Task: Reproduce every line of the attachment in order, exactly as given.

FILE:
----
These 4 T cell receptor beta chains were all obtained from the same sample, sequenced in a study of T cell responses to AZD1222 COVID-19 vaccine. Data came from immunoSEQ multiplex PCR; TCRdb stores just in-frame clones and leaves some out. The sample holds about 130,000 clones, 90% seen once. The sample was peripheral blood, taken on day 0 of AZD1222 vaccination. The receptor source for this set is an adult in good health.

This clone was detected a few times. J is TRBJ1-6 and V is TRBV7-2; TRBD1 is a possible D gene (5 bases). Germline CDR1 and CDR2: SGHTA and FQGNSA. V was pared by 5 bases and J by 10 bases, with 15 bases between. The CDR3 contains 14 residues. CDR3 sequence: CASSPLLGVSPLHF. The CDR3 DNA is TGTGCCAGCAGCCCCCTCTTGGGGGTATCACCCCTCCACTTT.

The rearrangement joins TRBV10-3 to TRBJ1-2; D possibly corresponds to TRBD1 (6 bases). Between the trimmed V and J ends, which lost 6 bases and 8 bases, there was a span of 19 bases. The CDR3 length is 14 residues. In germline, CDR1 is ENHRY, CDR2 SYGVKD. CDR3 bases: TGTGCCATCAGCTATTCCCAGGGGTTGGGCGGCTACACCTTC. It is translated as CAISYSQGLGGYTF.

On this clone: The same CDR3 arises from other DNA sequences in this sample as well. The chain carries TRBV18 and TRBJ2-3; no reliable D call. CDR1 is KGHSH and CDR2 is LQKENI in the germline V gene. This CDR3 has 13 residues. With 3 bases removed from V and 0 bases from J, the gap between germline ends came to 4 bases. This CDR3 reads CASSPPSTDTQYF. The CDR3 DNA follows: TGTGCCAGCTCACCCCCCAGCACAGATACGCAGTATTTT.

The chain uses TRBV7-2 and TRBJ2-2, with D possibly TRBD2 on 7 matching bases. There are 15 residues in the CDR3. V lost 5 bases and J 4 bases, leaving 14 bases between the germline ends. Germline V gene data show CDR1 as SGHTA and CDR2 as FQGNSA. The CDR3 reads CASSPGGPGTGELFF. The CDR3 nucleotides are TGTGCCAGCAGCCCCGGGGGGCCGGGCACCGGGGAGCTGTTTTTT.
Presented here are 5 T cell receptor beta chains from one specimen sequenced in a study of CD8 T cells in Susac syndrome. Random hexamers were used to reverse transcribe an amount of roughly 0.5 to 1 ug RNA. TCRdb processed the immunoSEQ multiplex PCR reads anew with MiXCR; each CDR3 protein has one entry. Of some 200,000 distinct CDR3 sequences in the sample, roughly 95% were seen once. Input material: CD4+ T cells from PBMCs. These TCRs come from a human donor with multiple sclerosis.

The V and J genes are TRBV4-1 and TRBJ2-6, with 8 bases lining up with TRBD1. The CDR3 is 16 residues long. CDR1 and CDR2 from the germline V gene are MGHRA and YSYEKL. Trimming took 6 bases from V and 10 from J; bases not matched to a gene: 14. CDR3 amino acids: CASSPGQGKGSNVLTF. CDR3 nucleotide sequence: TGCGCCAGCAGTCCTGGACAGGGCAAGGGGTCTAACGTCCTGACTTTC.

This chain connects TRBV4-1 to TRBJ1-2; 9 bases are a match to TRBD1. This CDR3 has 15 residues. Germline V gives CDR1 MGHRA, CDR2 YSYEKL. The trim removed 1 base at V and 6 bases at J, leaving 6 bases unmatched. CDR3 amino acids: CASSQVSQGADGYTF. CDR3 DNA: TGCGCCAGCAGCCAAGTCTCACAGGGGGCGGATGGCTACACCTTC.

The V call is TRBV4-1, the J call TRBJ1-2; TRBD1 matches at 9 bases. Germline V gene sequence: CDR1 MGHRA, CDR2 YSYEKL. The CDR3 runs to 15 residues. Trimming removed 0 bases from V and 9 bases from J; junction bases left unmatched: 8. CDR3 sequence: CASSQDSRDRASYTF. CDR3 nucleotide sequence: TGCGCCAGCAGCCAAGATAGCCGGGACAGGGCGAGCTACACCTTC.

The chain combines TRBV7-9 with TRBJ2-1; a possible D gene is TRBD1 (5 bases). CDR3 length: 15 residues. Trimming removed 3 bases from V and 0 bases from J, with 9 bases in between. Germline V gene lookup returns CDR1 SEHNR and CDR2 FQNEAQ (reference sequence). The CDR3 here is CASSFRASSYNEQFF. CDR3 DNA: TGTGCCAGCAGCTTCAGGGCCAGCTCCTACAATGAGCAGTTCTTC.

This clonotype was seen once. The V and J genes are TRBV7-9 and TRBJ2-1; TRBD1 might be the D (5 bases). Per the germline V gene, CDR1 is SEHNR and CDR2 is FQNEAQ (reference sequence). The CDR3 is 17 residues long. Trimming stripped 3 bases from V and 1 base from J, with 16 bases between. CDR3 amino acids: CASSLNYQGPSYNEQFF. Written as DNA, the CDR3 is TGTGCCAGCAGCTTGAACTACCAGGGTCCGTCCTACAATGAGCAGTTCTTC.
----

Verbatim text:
These 4 T cell receptor beta chains were all obtained from the same sample, sequenced in a study of T cell responses to AZD1222 COVID-19 vaccine. Data came from immunoSEQ multiplex PCR; TCRdb stores just in-frame clones and leaves some out. The sample holds about 130,000 clones, 90% seen once. The sample was peripheral blood, taken on day 0 of AZD1222 vaccination. The receptor source for this set is an adult in good health.

This clone was detected a few times. J is TRBJ1-6 and V is TRBV7-2; TRBD1 is a possible D gene (5 bases). Germline CDR1 and CDR2: SGHTA and FQGNSA. V was pared by 5 bases and J by 10 bases, with 15 bases between. The CDR3 contains 14 residues. CDR3 sequence: CASSPLLGVSPLHF. The CDR3 DNA is TGTGCCAGCAGCCCCCTCTTGGGGGTATCACCCCTCCACTTT.

The rearrangement joins TRBV10-3 to TRBJ1-2; D possibly corresponds to TRBD1 (6 bases). Between the trimmed V and J ends, which lost 6 bases and 8 bases, there was a span of 19 bases. The CDR3 length is 14 residues. In germline, CDR1 is ENHRY, CDR2 SYGVKD. CDR3 bases: TGTGCCATCAGCTATTCCCAGGGGTTGGGCGGCTACACCTTC. It is translated as CAISYSQGLGGYTF.

On this clone: The same CDR3 arises from other DNA sequences in this sample as well. The chain carries TRBV18 and TRBJ2-3; no reliable D call. CDR1 is KGHSH and CDR2 is LQKENI in the germline V gene. This CDR3 has 13 residues. With 3 bases removed from V and 0 bases from J, the gap between germline ends came to 4 bases. This CDR3 reads CASSPPSTDTQYF. The CDR3 DNA follows: TGTGCCAGCTCACCCCCCAGCACAGATACGCAGTATTTT.

The chain uses TRBV7-2 and TRBJ2-2, with D possibly TRBD2 on 7 matching bases. There are 15 residues in the CDR3. V lost 5 bases and J 4 bases, leaving 14 bases between the germline ends. Germline V gene data show CDR1 as SGHTA and CDR2 as FQGNSA. The CDR3 reads CASSPGGPGTGELFF. The CDR3 nucleotides are TGTGCCAGCAGCCCCGGGGGGCCGGGCACCGGGGAGCTGTTTTTT.
Presented here are 5 T cell receptor beta chains from one specimen sequenced in a study of CD8 T cells in Susac syndrome. Random hexamers were used to reverse transcribe an amount of roughly 0.5 to 1 ug RNA. TCRdb processed the immunoSEQ multiplex PCR reads anew with MiXCR; each CDR3 protein has one entry. Of some 200,000 distinct CDR3 sequences in the sample, roughly 95% were seen once. Input material: CD4+ T cells from PBMCs. These TCRs come from a human donor with multiple sclerosis.

The V and J genes are TRBV4-1 and TRBJ2-6, with 8 bases lining up with TRBD1. The CDR3 is 16 residues long. CDR1 and CDR2 from the germline V gene are MGHRA and YSYEKL. Trimming took 6 bases from V and 10 from J; bases not matched to a gene: 14. CDR3 amino acids: CASSPGQGKGSNVLTF. CDR3 nucleotide sequence: TGCGCCAGCAGTCCTGGACAGGGCAAGGGGTCTAACGTCCTGACTTTC.

This chain connects TRBV4-1 to TRBJ1-2; 9 bases are a match to TRBD1. This CDR3 has 15 residues. Germline V gives CDR1 MGHRA, CDR2 YSYEKL. The trim removed 1 base at V and 6 bases at J, leaving 6 bases unmatched. CDR3 amino acids: CASSQVSQGADGYTF. CDR3 DNA: TGCGCCAGCAGCCAAGTCTCACAGGGGGCGGATGGCTACACCTTC.

The V call is TRBV4-1, the J call TRBJ1-2; TRBD1 matches at 9 bases. Germline V gene sequence: CDR1 MGHRA, CDR2 YSYEKL. The CDR3 runs to 15 residues. Trimming removed 0 bases from V and 9 bases from J; junction bases left unmatched: 8. CDR3 sequence: CASSQDSRDRASYTF. CDR3 nucleotide sequence: TGCGCCAGCAGCCAAGATAGCCGGGACAGGGCGAGCTACACCTTC.

The chain combines TRBV7-9 with TRBJ2-1; a possible D gene is TRBD1 (5 bases). CDR3 length: 15 residues. Trimming removed 3 bases from V and 0 bases from J, with 9 bases in between. Germline V gene lookup returns CDR1 SEHNR and CDR2 FQNEAQ (reference sequence). The CDR3 here is CASSFRASSYNEQFF. CDR3 DNA: TGTGCCAGCAGCTTCAGGGCCAGCTCCTACAATGAGCAGTTCTTC.

This clonotype was seen once. The V and J genes are TRBV7-9 and TRBJ2-1; TRBD1 might be the D (5 bases). Per the germline V gene, CDR1 is SEHNR and CDR2 is FQNEAQ (reference sequence). The CDR3 is 17 residues long. Trimming stripped 3 bases from V and 1 base from J, with 16 bases between. CDR3 amino acids: CASSLNYQGPSYNEQFF. Written as DNA, the CDR3 is TGTGCCAGCAGCTTGAACTACCAGGGTCCGTCCTACAATGAGCAGTTCTTC.